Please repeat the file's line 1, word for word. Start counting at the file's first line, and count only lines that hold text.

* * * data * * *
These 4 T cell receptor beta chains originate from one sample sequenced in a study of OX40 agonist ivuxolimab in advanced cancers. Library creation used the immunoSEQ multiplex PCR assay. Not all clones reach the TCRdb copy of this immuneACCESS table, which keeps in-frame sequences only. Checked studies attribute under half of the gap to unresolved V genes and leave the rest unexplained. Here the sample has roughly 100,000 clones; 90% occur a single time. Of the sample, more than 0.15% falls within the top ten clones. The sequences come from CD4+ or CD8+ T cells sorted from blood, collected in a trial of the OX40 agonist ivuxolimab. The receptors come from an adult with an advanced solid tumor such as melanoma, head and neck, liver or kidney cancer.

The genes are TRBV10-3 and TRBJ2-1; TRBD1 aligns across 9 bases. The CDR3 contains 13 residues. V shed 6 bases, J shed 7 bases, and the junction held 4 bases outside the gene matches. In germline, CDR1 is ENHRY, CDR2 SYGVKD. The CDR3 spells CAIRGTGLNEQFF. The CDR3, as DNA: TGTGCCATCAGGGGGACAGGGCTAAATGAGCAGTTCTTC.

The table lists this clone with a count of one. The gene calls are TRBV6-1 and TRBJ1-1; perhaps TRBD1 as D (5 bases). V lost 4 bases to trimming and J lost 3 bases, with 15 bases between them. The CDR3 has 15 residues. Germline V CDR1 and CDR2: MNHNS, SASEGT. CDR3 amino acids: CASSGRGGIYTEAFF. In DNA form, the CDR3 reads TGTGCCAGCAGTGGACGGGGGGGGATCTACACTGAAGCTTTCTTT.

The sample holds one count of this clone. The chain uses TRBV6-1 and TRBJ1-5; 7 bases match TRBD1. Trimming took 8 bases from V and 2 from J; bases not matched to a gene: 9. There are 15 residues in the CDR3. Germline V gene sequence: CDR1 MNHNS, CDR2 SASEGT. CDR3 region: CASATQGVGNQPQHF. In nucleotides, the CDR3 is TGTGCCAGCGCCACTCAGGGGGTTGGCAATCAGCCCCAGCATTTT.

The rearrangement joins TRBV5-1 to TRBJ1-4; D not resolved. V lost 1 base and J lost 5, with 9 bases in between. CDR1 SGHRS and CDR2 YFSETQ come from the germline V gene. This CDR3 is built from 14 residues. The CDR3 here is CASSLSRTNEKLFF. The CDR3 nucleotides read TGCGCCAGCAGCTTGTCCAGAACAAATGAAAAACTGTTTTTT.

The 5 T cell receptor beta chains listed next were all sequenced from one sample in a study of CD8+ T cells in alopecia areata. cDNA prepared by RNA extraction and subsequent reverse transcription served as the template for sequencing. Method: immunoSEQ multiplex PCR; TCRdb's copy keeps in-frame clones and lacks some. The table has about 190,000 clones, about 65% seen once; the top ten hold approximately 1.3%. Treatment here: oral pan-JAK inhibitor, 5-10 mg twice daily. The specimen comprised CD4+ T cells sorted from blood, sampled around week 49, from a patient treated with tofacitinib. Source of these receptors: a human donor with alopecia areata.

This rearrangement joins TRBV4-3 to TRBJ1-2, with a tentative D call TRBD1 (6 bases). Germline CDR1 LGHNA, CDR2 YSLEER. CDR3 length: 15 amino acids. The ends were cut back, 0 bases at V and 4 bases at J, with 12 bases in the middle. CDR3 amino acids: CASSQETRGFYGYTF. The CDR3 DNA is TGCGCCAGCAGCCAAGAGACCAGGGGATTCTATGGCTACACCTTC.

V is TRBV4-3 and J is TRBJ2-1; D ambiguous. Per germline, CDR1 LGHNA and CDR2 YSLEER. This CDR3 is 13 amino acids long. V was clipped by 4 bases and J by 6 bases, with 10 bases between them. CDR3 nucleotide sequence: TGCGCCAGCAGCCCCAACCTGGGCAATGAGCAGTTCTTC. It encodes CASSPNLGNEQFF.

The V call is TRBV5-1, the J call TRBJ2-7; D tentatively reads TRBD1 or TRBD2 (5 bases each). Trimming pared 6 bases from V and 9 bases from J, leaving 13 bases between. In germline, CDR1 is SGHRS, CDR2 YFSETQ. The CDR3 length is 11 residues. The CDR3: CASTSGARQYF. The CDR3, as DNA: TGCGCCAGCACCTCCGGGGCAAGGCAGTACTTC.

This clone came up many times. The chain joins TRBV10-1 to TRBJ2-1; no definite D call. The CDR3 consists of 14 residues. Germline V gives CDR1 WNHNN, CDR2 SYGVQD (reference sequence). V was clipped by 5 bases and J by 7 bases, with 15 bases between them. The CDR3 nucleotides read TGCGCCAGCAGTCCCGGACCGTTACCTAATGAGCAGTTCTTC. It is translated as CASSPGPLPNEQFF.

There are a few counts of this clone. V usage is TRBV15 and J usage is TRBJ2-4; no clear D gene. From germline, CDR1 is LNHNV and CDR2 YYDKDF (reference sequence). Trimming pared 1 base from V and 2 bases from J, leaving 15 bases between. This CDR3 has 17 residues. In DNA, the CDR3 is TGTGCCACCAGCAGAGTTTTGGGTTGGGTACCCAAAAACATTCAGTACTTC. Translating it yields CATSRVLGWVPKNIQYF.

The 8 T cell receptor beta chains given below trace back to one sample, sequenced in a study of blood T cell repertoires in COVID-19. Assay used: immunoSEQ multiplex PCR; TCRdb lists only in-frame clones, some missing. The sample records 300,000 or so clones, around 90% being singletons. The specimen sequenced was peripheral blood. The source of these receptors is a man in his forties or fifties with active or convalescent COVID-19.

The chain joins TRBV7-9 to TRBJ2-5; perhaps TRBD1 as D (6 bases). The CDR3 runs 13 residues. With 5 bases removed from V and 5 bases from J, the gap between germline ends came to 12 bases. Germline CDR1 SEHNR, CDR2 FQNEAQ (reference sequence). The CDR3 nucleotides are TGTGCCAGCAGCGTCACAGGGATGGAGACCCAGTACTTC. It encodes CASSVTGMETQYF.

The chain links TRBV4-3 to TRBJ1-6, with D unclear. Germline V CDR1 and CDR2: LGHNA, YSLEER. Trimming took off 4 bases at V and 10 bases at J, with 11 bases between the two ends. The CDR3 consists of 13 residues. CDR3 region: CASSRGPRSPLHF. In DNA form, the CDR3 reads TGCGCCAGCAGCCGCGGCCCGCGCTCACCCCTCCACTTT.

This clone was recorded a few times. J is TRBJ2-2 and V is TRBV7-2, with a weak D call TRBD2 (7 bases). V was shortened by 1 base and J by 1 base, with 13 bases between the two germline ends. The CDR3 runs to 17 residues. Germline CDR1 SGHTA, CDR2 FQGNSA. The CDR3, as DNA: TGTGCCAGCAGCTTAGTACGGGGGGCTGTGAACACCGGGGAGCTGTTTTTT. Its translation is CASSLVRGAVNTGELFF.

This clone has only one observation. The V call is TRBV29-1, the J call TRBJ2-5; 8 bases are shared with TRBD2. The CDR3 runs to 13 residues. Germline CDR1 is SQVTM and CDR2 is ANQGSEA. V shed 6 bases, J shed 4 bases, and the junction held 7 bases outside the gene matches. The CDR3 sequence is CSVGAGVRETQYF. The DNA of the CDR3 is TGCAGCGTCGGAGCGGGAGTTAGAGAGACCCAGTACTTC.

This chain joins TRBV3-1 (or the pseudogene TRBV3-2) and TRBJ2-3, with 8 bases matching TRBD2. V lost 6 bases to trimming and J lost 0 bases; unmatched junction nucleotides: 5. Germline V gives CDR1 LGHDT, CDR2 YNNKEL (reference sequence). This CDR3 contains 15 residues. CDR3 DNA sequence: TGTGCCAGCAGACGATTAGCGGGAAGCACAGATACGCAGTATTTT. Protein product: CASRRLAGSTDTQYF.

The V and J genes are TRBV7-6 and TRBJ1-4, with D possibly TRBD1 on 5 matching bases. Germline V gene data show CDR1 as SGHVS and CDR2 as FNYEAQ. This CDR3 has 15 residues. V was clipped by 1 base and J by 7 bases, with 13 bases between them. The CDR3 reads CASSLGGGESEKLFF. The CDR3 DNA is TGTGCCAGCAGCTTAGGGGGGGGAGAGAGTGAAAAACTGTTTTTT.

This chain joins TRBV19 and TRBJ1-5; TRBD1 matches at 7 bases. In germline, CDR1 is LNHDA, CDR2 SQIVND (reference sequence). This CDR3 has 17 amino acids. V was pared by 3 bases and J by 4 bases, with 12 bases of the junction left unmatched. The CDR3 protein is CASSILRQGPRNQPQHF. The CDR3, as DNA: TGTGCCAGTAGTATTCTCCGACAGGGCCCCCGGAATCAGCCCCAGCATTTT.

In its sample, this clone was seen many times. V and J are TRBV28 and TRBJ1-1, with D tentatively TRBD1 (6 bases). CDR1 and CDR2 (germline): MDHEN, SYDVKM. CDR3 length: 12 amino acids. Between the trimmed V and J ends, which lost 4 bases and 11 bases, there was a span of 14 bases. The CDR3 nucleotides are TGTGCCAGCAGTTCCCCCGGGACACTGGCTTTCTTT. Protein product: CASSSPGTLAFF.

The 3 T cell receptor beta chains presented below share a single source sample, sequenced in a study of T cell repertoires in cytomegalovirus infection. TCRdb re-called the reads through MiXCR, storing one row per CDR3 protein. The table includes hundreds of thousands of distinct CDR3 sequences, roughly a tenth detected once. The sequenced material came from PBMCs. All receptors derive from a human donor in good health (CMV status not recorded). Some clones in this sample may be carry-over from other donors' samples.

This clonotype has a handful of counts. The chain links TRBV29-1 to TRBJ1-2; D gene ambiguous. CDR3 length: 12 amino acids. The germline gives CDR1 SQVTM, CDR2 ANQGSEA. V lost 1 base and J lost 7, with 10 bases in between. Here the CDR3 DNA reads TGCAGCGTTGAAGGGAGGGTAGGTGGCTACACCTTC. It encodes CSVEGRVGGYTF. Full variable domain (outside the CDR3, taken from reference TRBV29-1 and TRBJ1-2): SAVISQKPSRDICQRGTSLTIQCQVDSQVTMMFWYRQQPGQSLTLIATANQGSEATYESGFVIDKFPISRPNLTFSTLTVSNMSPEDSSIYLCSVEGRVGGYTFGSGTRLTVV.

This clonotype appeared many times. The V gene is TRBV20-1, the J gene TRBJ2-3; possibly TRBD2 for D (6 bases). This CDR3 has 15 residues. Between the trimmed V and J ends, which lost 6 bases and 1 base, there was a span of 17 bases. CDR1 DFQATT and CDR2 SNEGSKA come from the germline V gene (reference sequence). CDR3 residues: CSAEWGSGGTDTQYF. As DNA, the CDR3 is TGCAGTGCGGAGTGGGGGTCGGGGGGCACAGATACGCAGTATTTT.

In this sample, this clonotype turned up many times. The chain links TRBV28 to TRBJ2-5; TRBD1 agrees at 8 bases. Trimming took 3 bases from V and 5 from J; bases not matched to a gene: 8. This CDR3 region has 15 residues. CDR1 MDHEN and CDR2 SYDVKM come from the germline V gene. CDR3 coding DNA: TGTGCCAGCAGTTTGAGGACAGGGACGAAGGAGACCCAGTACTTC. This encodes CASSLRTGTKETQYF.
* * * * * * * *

These 4 T cell receptor beta chains originate from one sample sequenced in a study of OX40 agonist ivuxolimab in advanced cancers. Library creation used the immunoSEQ multiplex PCR assay. Not all clones reach the TCRdb copy of this immuneACCESS table, which keeps in-frame sequences only. Checked studies attribute under half of the gap to unresolved V genes and leave the rest unexplained. Here the sample has roughly 100,000 clones; 90% occur a single time. Of the sample, more than 0.15% falls within the top ten clones. The sequences come from CD4+ or CD8+ T cells sorted from blood, collected in a trial of the OX40 agonist ivuxolimab. The receptors come from an adult with an advanced solid tumor such as melanoma, head and neck, liver or kidney cancer.